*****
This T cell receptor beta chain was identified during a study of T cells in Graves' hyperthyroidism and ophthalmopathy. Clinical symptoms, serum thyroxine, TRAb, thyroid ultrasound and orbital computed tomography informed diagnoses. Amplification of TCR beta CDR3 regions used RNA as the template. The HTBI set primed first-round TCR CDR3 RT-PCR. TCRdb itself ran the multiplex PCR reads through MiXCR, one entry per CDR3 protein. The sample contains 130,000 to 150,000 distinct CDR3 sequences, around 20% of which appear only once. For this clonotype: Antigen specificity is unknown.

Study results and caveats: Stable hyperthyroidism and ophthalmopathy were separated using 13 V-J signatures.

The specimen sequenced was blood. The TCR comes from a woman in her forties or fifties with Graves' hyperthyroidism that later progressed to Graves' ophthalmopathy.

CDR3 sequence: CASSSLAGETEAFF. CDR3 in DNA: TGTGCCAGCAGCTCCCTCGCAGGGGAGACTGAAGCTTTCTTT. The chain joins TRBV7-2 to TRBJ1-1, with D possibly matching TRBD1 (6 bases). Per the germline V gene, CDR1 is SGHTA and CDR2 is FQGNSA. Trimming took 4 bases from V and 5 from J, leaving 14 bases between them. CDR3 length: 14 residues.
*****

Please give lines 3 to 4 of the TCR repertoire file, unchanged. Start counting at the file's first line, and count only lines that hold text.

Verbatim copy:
The specimen sequenced was blood. The TCR comes from a woman in her forties or fifties with Graves' hyperthyroidism that later progressed to Graves' ophthalmopathy.

CDR3 sequence: CASSSLAGETEAFF. CDR3 in DNA: TGTGCCAGCAGCTCCCTCGCAGGGGAGACTGAAGCTTTCTTT. The chain joins TRBV7-2 to TRBJ1-1, with D possibly matching TRBD1 (6 bases). Per the germline V gene, CDR1 is SGHTA and CDR2 is FQGNSA. Trimming took 4 bases from V and 5 from J, leaving 14 bases between them. CDR3 length: 14 residues.